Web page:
Inspired Flavors

Flavor Story: Whole Cloves

Inspired Flavors

Flavor Story: Whole Cloves

Flavor Profile

The bold, spicy scent and sharp, warm flavor of cloves make the kitchen and table heartwarming places to gather. Picture apple cider with whole cloves and orange slices simmering on the stove, or a clove-studded ham glistening with bourbon and brown sugar glaze. Could anything feel—or taste—more cozy? Cloves aren’t just perfect for winter. They’re an essential year-round flavoring. You’ll find them in Indonesian, Indian and Mexican spice blends. They bring rich, warm flavor to ketchup and Worcestershire sauce, a lively bite to pickles and relishes and spicy undertones to soup and stews. Use whole cloves in slow-cooked and simmered dishes. Be sure to remove them before serving—most people find cloves too strong to enjoy whole. You’ll know they’re McCormick cloves if they smell sweet and spicy, like a just-baked gingerbread cookie.

Usage

  • Whole cloves bring incredible depth to slow-cooked dishes. But you don’t want to bite into one. The flavor is too sharp, and the clove itself too brittle. Our trick: Stud a whole onion with a few cloves and add it when simmering stock, beans or stew. Then retrieve the cloves before serving.
  • It’s easy to make your own pickles—and there’s no better way to tailor the brine to your specific tastes. Success is in the flavoring. Try adding whole cloves, along with mustard seeds, bay leaves and dried garlic to any pickling brine, along with a bit of turmeric for color. Indian cooks prize whole cloves for their aroma as much as their flavor. They’re used in spice blends for curries, including the classic garam masala. You’ll also find cloves in the spiced tea called chai, and in biryani, where whole cloves lend sweet spice and warmth to an aromatic dish of rice, meat and vegetables.

Perfect Partners

  • Cloves bring warmth, spiciness and delicious aroma to baked ham. For a picture-perfect Sunday dinner, slice a diamond pattern into the ham’s surface and stud each section with a whole clove. Add a glaze of brown sugar, ground mustard, orange juice and orange peel.
  • Clove is one of the key spices in ketchup—which many people find to be one of the key condiments of life! Ketchup affinities aside, clove makes a great addition to all things tomato. When making tomato sauce for meatballs or slow-cooking a beef brisket, add a few whole cloves. Just be sure to remove them before serving.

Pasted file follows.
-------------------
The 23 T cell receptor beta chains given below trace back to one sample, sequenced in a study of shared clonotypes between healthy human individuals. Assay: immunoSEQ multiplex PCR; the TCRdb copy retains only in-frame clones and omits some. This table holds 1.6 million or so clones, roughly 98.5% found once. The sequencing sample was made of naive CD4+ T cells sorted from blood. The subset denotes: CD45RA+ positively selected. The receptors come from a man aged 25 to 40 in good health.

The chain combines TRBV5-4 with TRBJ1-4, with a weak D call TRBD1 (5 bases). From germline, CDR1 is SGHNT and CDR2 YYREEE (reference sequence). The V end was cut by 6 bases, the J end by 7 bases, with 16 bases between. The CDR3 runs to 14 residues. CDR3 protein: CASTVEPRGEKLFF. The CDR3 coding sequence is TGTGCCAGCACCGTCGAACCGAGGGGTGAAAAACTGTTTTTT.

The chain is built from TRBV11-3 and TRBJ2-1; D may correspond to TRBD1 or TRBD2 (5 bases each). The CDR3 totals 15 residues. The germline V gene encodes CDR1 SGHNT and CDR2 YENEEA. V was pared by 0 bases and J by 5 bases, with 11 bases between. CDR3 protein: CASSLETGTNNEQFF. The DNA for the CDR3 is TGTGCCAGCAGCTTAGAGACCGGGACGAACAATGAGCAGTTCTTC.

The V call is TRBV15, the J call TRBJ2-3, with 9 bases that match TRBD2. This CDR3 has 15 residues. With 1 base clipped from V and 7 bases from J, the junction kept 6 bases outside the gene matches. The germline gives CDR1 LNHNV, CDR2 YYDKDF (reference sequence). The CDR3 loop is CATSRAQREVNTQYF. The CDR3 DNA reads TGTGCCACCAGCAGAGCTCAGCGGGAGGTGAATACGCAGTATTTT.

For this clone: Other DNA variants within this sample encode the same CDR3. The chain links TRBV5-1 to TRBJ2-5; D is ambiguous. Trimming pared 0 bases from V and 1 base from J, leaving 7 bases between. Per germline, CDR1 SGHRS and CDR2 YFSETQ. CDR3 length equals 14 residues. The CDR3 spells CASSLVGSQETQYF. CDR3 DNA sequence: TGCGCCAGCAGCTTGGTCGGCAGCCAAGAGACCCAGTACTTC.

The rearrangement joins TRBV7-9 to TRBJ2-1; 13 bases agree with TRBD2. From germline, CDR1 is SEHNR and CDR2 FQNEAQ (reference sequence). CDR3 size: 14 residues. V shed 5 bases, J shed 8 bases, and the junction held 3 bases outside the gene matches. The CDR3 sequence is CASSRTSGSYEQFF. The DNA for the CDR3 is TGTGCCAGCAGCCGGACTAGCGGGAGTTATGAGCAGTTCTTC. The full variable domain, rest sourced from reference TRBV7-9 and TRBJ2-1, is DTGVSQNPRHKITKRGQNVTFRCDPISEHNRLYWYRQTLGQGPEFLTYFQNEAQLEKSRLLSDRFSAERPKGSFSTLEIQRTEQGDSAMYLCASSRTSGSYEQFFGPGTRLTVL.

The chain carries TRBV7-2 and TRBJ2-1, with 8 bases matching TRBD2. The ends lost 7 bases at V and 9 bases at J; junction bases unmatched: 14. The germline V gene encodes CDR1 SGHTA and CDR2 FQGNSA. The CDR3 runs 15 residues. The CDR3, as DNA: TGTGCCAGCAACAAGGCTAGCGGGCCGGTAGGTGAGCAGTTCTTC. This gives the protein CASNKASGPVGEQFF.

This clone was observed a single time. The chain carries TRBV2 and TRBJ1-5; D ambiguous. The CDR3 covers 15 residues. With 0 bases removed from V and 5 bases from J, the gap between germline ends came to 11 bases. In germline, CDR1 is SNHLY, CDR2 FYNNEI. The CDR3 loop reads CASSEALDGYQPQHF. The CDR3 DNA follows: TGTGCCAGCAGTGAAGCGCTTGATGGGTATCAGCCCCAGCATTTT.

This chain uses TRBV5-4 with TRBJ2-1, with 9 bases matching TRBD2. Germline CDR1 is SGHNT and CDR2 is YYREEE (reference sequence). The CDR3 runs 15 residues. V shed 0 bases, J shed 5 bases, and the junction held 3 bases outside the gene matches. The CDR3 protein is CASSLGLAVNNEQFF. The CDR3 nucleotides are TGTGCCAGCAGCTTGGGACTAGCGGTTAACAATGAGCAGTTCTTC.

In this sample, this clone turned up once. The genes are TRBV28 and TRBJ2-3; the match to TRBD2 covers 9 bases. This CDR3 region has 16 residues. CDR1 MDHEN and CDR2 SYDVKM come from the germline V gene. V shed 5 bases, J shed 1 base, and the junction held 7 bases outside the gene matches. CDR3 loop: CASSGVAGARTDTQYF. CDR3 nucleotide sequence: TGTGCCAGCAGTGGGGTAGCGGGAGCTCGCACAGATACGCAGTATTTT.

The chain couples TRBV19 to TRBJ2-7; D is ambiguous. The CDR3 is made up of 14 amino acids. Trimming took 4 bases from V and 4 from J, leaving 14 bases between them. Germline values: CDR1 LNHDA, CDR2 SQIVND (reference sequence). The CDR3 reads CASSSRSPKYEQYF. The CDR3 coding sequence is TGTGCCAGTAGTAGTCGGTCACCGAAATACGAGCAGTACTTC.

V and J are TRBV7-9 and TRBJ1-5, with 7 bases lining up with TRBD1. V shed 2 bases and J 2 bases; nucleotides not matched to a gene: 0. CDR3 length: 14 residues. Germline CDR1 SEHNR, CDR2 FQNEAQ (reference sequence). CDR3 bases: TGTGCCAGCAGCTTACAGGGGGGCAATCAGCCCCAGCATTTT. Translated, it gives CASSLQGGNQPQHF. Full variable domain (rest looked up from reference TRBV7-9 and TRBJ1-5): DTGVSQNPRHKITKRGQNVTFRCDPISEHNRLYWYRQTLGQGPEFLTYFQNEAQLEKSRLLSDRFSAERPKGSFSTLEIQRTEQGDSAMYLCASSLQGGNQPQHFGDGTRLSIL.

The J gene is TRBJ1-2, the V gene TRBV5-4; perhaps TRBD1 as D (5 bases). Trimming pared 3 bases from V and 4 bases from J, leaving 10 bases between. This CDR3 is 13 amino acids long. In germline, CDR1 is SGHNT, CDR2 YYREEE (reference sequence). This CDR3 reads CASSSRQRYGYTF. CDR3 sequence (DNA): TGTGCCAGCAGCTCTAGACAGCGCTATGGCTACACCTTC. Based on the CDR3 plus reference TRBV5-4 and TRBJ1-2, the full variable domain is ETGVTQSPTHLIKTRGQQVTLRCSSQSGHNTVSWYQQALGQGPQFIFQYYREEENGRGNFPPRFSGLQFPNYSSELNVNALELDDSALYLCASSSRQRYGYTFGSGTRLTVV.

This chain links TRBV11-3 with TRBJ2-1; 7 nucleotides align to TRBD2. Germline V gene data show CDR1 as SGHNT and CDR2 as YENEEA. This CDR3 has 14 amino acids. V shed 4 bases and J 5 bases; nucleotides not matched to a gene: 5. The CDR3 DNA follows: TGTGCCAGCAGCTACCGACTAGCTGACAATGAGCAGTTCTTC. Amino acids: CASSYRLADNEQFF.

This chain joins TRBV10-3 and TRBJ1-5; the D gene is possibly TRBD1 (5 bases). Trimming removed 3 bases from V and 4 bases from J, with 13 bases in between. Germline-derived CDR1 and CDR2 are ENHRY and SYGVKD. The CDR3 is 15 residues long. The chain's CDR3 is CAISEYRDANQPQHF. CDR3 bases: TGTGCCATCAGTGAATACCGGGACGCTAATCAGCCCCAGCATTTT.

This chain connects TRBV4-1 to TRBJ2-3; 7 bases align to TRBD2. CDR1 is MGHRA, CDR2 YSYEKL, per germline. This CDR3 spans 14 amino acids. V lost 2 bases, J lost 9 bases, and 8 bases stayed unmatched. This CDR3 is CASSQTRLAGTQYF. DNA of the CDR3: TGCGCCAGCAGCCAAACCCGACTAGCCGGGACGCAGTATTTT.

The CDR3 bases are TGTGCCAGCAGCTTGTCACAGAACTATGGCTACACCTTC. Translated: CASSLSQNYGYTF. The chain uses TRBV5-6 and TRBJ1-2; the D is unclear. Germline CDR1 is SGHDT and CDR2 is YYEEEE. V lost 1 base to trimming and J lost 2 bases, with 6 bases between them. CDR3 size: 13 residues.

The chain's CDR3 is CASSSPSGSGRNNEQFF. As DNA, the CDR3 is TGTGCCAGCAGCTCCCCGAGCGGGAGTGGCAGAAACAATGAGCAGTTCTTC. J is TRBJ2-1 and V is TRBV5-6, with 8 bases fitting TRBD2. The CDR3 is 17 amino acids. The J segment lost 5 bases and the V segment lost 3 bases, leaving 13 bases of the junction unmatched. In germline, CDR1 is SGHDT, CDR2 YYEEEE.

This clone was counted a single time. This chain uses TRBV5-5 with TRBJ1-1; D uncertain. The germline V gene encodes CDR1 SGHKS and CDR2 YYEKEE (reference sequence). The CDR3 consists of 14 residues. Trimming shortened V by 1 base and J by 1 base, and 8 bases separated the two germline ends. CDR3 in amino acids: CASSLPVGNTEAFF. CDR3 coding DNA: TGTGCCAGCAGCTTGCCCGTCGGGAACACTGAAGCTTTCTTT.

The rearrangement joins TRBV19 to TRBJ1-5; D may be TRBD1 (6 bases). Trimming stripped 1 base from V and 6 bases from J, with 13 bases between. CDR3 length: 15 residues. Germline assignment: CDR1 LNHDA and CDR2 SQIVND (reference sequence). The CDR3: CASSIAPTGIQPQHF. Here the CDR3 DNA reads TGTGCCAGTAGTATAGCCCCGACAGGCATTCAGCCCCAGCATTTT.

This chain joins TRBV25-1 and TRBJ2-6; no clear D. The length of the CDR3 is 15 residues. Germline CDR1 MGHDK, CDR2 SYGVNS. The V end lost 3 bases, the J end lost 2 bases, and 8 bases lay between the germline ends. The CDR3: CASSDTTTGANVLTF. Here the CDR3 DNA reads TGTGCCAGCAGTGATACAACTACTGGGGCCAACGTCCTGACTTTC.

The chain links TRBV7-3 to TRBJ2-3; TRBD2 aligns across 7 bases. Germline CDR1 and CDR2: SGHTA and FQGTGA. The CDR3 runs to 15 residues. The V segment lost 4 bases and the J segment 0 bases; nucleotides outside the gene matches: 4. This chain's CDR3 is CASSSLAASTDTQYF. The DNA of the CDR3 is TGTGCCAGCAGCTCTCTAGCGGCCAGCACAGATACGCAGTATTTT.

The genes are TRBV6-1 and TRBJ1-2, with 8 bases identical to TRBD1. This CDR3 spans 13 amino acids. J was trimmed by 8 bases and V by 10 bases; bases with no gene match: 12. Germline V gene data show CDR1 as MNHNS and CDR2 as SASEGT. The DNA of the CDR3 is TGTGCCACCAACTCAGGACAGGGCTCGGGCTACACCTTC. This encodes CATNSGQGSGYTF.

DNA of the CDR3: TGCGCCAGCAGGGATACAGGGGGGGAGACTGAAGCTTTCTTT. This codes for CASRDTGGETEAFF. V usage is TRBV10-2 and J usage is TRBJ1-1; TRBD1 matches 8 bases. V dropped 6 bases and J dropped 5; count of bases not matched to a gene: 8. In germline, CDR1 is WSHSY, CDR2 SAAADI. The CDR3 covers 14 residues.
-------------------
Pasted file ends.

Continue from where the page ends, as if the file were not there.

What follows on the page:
• Spiced drinks are a great cure for the winter blahs. Use whole cloves in mulled cider, spiced red wine, hot rum toddies and holiday eggnog for fantastic flavor and aroma. Warm them slowly to fully infuse them with the bold spirit of clove, then savor fireside. With drinks this cozy, the setting hardly matters.

Substitutes

Q: If I don’t have whole cloves on hand, what makes a good substitute?

A: If you’re garnishing a ham with whole cloves before baking, there isn’t a recommended substitute. But if you’re baking sweets, making a marinade or glaze, or spiking a sauce, you have a handful of options. Ground clove will deliver the exact same flavor. It’s strong, so use no more than a pinch or two per 1/2 teaspoon of whole cloves. Other good stand-ins are ground allspice, cinnamon, nutmeg and mace.

History/Fun Facts

Cloves have long been prized as much for their aroma as for their flavor. In China’s Han dynasty, for instance, the clove was used to sweeten the breath. A few cloves in the mouth were mandatory for anyone approaching the emperor. Today, the aroma of cloves is one of the pleasures of the winter holidays. The enticing smell might come from a baked ham or spice cookies fresh from the oven. Or it could be the aroma of a pomander, which is a whole orange, studded with cloves and tied with a ribbon.

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